So I’ll keep supporting IE 6 as long as it pays for my clients to do so. Really when I’m hired, I’m hired to give the best advice and solutions for a client situation not the best advice that isn’t a pain for me. Let’s just provide our clients with the right solution and get off our high horses.
Web apps have been heralded as the solution to our online and offline lives. We do not have to install software on our machines. Things are backed up online and, in theory, we can edit offline with Google Gears (or other solution).
So looking at this promised land I decided to move my blog writing from Open Office with storage in Dropbox to Google Docs with offline enabled. I have now been writing exclusively in Google Docs for about a month and here is my experience.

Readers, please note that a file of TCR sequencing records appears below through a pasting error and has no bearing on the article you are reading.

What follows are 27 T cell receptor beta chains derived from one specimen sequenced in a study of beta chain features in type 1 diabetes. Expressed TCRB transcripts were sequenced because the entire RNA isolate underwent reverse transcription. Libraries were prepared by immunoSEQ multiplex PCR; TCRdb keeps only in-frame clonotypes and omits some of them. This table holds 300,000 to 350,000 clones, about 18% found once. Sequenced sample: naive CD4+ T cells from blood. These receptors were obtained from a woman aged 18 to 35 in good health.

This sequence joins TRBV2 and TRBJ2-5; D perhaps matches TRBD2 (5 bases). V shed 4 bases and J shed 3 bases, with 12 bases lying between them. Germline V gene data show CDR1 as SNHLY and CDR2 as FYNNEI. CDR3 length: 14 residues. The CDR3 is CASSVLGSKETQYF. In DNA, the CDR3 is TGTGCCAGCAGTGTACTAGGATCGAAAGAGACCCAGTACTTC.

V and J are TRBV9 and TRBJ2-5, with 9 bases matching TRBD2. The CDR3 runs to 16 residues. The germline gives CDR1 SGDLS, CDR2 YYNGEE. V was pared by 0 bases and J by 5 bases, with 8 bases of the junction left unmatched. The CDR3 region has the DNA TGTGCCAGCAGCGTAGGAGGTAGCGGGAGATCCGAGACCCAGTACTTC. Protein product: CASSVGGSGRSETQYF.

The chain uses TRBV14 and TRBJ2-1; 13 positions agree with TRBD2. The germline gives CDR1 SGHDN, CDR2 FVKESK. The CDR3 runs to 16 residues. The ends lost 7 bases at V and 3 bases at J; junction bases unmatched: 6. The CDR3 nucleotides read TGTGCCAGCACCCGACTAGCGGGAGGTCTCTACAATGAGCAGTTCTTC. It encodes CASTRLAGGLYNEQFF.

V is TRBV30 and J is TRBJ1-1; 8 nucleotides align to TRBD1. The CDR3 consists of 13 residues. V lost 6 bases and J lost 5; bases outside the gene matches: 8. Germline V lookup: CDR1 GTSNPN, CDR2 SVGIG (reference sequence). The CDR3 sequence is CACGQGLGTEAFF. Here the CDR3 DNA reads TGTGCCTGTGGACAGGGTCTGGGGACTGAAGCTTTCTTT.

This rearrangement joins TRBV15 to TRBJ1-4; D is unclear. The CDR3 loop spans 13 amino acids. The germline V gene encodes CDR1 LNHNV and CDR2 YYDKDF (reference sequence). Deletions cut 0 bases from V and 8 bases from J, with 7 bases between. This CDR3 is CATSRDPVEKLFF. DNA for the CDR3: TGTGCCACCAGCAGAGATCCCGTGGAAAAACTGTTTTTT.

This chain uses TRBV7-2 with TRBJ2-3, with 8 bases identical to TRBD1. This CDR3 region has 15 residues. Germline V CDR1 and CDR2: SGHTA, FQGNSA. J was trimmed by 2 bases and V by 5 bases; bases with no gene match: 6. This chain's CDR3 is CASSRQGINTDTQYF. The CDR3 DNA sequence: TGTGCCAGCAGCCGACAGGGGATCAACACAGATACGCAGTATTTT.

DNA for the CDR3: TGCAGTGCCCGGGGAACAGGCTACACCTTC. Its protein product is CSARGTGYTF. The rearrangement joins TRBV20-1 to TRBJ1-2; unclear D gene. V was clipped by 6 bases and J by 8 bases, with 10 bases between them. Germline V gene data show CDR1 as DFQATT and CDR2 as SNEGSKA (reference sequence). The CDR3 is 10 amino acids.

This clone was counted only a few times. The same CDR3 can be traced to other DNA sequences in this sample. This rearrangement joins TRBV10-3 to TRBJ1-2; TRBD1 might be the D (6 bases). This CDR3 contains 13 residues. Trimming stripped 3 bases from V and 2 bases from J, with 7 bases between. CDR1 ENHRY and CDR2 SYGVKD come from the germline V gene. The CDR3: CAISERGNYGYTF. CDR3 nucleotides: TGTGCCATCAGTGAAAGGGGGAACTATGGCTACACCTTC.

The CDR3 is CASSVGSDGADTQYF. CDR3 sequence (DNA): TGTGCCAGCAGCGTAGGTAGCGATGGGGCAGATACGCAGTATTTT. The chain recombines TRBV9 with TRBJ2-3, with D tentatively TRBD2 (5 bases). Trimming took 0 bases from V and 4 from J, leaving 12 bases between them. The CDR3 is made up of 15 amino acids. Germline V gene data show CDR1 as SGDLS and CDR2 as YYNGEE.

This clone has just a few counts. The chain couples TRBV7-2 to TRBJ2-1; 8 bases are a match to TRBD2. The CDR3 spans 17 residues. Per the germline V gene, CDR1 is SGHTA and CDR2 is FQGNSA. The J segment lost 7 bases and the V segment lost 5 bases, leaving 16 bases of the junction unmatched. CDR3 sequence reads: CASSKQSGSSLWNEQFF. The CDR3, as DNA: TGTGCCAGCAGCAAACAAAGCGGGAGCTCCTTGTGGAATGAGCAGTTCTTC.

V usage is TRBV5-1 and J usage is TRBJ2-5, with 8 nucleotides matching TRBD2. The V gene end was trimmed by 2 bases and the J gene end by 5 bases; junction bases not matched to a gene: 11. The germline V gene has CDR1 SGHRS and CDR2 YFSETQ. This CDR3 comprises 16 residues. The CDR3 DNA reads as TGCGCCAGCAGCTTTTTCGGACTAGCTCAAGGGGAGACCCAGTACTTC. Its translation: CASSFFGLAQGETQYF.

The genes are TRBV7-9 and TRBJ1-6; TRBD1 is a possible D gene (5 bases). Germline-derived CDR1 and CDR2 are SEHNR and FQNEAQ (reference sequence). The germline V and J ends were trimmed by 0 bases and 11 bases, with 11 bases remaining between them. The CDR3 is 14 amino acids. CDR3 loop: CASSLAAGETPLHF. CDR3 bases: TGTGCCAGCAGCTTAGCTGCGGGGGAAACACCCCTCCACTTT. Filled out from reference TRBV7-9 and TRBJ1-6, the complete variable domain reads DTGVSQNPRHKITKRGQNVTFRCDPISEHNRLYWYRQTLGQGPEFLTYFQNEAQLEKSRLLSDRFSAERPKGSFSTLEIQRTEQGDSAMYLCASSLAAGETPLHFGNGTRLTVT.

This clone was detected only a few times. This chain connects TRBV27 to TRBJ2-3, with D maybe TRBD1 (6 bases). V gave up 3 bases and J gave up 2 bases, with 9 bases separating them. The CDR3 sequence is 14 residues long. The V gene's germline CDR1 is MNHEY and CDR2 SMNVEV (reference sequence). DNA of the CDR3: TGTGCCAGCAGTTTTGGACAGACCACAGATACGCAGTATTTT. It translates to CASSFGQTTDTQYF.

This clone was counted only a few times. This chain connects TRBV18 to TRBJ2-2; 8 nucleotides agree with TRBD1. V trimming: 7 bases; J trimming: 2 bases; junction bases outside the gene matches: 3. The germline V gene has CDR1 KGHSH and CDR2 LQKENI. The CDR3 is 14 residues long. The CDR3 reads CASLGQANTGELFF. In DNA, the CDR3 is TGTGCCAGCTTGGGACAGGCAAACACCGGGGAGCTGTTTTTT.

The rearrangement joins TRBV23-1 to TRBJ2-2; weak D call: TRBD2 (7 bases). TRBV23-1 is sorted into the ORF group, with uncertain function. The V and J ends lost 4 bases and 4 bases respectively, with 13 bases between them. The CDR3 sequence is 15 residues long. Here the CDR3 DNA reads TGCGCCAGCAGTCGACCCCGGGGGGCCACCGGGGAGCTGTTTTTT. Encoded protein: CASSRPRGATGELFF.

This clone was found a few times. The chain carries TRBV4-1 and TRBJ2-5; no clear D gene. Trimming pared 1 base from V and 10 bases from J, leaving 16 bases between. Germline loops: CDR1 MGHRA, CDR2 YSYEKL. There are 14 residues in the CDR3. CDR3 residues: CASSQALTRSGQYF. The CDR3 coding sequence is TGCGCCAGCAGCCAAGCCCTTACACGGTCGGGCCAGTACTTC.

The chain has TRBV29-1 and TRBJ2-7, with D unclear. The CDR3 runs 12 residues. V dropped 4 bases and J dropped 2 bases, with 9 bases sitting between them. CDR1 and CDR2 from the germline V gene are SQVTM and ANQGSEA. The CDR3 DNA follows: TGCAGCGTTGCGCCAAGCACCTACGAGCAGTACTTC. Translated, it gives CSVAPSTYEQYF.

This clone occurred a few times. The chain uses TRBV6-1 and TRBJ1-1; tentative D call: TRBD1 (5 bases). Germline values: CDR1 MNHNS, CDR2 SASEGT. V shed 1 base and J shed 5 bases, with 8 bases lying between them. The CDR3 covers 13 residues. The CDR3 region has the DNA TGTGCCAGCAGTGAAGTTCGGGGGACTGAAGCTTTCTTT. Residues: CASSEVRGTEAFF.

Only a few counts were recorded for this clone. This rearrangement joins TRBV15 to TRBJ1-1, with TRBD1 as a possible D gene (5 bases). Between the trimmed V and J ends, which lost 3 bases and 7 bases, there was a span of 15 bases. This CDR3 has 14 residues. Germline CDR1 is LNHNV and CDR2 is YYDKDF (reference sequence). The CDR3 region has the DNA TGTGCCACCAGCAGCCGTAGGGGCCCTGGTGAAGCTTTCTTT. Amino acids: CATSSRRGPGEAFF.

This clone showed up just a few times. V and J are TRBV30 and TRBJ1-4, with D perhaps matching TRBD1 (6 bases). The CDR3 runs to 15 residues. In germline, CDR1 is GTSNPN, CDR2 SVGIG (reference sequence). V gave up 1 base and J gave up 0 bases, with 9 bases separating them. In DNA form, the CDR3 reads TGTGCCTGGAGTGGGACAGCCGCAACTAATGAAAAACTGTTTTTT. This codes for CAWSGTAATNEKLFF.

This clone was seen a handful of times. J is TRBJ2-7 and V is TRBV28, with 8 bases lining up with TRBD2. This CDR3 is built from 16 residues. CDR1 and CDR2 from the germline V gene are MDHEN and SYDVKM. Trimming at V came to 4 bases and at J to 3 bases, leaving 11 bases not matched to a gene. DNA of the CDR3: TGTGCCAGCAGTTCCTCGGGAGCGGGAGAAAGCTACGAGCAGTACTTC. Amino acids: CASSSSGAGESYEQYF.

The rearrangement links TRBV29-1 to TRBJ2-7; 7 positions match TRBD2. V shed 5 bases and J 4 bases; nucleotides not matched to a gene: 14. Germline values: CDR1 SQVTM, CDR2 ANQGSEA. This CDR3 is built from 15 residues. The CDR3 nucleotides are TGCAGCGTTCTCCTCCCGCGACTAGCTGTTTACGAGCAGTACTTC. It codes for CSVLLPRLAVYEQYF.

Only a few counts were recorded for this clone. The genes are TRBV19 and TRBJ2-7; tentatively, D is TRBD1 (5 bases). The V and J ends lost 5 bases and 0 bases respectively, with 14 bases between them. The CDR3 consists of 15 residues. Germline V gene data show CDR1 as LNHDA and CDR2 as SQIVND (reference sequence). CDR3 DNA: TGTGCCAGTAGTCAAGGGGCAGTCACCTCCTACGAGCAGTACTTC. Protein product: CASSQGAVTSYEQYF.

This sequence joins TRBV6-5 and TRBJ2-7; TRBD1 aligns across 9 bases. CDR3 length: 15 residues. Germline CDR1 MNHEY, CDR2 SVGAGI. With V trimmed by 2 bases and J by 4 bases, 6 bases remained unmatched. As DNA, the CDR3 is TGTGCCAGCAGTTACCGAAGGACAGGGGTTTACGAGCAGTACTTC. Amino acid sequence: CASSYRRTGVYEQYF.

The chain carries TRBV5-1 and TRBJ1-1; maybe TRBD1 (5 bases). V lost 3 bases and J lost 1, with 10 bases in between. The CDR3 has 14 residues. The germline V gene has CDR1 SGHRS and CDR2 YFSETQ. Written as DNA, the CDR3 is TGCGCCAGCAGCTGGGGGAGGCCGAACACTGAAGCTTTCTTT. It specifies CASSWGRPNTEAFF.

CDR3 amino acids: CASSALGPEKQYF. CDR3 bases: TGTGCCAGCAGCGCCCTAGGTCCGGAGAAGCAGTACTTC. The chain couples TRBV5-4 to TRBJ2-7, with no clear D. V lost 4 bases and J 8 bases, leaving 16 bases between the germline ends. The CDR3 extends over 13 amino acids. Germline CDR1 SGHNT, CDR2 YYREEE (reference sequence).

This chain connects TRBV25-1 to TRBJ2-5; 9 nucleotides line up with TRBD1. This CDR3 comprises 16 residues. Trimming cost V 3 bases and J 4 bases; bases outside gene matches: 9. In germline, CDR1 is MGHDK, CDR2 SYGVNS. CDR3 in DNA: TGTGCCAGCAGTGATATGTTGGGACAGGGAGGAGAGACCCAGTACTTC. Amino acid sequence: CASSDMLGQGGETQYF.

I love the organization of Google Docs. There is just something about the simplicity of the interface that appeals to me. Drag and drop folder sorting is beautiful. Auto saving is great. Being able to check the content of a folder with by winding and unwinding the arrow for a folder is great. It just seems easier than drilling down a file structure and backing out of folders. I love that I am not really flipping back and forth between a file browser and an application for writing. I love that I just have Firefox open and can browse for links and write out of the same interface without having multiple applications running. Since I do much of my writing on a netbook having a single application open instead of a few is a great feature.
I find that the spell check works well and the standard keyboard shortcuts for boldand italic text work great. I really do not notice that I am in a web interface instead of a desktop application.